Accountability in Materialsim

We have accountability in lots of areas in our lives and in the church; whether its with addiction, weight problems, sexual sin or even shopping. One of the areas where I feel like the church is losing its battle is in the area of materialism. When was the last time your close friend asked you, “How are you waging the war on materialism?” OUCH! Just that question alone is convicting to me.  We all struggle in this area, whether it’s being content or dealing with comparison or in other ways. We need to ask ourselves what we are doing to wage war in this area. What are my kids learning from my actions and words when it comes to possessions?  And most importantly, how am I living in light of this? When I think about raising my boys and training them up to be godly men it can be an overwhelming responsibility and also one that compels me to be intentional with the way I walk and talk. I want to empower them by the Word of God to wage war on this struggle in our culture. What are some practical ways your family is waging war on this issue? How are you personally walking that out?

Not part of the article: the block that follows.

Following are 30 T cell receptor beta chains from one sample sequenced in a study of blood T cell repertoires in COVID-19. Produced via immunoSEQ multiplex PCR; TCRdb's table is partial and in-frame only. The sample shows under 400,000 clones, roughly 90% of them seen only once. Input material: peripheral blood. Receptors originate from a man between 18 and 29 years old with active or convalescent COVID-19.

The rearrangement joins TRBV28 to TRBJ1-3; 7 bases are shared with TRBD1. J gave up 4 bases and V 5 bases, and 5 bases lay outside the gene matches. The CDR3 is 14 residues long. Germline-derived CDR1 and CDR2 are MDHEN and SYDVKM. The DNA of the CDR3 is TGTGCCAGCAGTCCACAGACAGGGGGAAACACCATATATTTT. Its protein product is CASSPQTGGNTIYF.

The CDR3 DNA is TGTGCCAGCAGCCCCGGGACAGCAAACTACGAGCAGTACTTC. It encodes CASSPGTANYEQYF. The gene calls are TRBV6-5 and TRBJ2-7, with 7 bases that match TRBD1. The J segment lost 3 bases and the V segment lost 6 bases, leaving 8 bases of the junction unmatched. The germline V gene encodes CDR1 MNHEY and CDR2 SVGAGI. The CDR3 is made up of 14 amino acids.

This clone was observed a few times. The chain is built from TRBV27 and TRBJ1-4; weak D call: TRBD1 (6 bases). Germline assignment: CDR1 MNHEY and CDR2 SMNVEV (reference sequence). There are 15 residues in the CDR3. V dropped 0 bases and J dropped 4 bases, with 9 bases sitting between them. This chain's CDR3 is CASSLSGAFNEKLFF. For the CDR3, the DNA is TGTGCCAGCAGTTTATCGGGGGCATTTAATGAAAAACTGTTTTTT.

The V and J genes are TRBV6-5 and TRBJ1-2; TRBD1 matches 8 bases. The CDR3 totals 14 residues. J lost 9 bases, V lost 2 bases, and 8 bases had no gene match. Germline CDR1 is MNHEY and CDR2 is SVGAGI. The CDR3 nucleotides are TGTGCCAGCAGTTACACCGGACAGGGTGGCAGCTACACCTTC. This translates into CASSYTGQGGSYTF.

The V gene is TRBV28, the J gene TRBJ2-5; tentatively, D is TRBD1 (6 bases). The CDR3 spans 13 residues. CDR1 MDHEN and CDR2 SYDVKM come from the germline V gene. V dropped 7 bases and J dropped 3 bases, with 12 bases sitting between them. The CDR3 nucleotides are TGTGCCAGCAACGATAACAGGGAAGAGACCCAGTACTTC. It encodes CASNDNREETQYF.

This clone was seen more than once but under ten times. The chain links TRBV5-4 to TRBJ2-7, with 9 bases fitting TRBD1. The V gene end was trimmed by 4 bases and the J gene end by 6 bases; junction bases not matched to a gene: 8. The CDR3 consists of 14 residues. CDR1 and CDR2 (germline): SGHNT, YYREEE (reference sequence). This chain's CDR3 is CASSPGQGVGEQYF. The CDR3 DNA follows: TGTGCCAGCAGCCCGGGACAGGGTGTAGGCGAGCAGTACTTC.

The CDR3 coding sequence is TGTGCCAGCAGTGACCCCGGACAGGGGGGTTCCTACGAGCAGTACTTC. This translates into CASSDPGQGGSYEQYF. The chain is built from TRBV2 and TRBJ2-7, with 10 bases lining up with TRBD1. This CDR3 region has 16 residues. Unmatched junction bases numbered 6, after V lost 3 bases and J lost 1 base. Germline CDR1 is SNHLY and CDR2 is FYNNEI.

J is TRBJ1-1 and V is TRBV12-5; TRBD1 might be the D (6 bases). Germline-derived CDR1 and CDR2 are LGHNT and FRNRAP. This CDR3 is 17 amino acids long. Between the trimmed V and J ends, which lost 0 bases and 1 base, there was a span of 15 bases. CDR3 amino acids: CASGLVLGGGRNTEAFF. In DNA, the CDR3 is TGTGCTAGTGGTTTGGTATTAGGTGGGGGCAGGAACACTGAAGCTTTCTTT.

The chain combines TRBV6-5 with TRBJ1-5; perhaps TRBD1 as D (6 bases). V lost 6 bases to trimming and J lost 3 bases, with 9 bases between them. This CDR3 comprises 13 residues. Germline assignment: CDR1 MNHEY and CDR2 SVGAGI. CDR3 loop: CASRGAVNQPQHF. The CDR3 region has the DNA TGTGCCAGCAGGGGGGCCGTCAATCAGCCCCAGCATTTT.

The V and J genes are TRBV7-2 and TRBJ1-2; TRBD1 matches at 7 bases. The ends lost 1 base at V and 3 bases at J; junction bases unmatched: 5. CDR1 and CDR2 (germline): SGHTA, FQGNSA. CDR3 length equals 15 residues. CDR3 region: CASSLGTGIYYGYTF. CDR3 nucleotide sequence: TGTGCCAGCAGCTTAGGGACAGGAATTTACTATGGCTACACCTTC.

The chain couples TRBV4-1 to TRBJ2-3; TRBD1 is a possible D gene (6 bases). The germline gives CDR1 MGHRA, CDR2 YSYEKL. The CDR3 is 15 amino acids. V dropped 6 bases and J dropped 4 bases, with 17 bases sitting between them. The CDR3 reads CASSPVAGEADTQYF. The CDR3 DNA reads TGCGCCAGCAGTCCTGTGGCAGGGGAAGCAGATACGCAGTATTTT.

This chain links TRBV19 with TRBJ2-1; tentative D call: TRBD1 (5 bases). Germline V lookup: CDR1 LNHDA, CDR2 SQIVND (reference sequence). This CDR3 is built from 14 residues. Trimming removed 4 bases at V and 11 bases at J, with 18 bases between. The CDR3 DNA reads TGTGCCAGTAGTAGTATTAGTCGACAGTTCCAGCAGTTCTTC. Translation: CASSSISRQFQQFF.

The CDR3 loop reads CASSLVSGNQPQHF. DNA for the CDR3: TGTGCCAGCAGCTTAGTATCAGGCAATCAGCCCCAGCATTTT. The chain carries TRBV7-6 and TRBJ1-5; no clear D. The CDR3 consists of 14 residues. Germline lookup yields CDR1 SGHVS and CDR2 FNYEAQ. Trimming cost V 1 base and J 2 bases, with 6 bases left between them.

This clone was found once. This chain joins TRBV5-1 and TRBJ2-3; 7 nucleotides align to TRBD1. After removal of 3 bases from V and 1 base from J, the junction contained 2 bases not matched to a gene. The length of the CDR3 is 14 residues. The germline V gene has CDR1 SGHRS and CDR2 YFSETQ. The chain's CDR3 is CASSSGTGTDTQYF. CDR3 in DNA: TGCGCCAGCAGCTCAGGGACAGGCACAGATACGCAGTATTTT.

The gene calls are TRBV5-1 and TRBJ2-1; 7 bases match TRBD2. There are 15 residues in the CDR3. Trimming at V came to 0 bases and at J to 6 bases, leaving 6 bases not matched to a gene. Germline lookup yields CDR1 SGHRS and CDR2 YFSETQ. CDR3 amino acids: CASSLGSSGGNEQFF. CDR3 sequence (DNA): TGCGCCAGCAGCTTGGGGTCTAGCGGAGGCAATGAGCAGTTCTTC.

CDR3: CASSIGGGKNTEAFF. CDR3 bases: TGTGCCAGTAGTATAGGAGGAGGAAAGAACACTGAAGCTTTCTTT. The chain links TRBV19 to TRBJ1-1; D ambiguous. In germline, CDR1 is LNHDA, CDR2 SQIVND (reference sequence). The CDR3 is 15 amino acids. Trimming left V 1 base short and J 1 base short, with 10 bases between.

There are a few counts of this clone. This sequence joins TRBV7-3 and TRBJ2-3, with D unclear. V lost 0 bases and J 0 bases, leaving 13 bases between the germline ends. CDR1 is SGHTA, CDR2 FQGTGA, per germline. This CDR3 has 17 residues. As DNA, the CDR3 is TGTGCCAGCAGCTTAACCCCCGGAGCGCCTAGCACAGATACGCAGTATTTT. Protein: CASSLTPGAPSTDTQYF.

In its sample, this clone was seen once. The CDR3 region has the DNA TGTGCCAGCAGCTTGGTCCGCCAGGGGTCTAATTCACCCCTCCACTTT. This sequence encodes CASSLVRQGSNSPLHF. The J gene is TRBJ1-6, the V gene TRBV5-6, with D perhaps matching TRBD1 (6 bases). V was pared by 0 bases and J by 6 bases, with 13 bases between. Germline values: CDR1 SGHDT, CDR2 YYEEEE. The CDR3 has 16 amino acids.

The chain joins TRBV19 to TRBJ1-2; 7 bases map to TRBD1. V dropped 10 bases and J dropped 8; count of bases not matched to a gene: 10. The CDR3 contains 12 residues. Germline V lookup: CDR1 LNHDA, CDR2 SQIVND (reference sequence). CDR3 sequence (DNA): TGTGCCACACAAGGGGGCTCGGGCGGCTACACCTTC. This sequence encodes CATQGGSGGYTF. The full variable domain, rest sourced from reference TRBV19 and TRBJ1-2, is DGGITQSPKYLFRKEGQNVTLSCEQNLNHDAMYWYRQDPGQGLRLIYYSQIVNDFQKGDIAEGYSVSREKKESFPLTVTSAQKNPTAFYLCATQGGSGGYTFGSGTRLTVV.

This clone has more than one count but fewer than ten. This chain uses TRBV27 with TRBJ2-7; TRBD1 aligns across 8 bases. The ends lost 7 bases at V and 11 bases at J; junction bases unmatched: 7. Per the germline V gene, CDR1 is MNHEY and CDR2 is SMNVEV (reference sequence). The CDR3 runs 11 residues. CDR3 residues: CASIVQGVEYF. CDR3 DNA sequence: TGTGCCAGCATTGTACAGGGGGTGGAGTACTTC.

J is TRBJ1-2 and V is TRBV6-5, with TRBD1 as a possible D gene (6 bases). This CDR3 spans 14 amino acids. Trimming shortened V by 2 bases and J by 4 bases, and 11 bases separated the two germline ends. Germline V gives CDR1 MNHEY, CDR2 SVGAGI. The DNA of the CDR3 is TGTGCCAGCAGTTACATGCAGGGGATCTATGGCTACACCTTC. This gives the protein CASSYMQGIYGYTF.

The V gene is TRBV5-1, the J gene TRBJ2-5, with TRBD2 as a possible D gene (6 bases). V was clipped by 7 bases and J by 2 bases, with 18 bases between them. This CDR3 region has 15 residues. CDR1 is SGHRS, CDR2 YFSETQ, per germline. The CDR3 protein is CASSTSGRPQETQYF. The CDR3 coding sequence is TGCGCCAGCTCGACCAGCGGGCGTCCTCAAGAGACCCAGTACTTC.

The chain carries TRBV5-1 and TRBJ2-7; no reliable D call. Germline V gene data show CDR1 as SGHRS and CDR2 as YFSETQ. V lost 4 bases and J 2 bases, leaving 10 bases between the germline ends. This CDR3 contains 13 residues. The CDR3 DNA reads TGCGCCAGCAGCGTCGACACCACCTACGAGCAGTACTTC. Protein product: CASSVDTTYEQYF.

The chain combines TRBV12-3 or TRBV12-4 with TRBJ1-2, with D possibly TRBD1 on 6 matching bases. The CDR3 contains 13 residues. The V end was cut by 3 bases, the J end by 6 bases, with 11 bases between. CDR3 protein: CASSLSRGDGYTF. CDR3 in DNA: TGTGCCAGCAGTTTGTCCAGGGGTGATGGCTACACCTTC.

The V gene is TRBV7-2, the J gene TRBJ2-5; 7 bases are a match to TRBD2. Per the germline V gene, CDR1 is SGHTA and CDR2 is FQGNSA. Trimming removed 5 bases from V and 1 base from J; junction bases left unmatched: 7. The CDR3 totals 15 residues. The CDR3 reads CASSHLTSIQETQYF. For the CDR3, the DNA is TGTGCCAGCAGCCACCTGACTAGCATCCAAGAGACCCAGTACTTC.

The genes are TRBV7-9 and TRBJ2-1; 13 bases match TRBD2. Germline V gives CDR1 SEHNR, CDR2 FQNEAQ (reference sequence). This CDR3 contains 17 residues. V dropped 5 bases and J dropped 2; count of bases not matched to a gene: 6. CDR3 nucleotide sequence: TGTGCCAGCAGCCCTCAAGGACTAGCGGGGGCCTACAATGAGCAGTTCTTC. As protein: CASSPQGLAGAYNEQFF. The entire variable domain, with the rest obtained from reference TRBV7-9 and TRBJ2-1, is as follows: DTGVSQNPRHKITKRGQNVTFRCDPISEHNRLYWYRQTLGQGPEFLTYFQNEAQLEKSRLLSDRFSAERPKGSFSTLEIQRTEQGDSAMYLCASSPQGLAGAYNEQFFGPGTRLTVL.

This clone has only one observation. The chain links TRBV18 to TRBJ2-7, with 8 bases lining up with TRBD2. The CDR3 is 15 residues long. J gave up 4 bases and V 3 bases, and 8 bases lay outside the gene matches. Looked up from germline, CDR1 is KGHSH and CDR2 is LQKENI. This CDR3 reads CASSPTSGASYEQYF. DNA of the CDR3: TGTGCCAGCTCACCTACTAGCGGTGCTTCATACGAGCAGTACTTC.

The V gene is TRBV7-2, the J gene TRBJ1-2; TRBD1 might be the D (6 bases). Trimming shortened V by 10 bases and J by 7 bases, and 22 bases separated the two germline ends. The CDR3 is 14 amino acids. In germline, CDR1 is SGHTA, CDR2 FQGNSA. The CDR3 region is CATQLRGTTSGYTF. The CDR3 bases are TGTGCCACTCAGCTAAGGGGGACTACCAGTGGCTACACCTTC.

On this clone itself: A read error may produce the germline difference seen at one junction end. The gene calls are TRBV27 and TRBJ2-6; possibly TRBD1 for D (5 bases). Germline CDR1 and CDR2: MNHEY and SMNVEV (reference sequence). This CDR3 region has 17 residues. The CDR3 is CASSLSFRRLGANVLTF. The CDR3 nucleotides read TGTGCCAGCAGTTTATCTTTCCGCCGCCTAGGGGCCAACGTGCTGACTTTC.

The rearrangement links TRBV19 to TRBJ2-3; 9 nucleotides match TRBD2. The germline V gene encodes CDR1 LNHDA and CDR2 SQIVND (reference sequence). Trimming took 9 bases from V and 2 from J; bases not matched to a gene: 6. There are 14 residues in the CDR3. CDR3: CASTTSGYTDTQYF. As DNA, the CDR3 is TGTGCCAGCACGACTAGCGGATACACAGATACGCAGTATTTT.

Comments 2

  1. I think the issue, perhaps the deepest part of the issue, is with trust. A couple of years ago I was hiking the Oregon Coast Trail (400+ miles, about 2 months), when about 80 miles to ending my budget was down to $7. I was experiencing a bit of worry, a bit of uneasiness as to how this was going to work out. How I was going to eat and so on. Any distress I might have been feeling is I think the same thing that leads us to desire the accumulation of materials. We feel that if we do not continue getting more – climbing higher – we’ll be in trouble.

    But when I let go of those worries, I saw that I was perfectly alright. I saw that I had nothing to worry about. I had new friends I would meet at campgrounds every night. Campers were always incredibly sharing of whatever food they had. I had shared my food many times, and others shared with me. I wasn’t hungry, I wasn’t thirsty, and if it came down to it, sleeping beneath the stars would be perfectly alright. It was as though that having very little money, I found what I might call true materialism. Not a desire to get things, but an appreciation for the materials that are here now.

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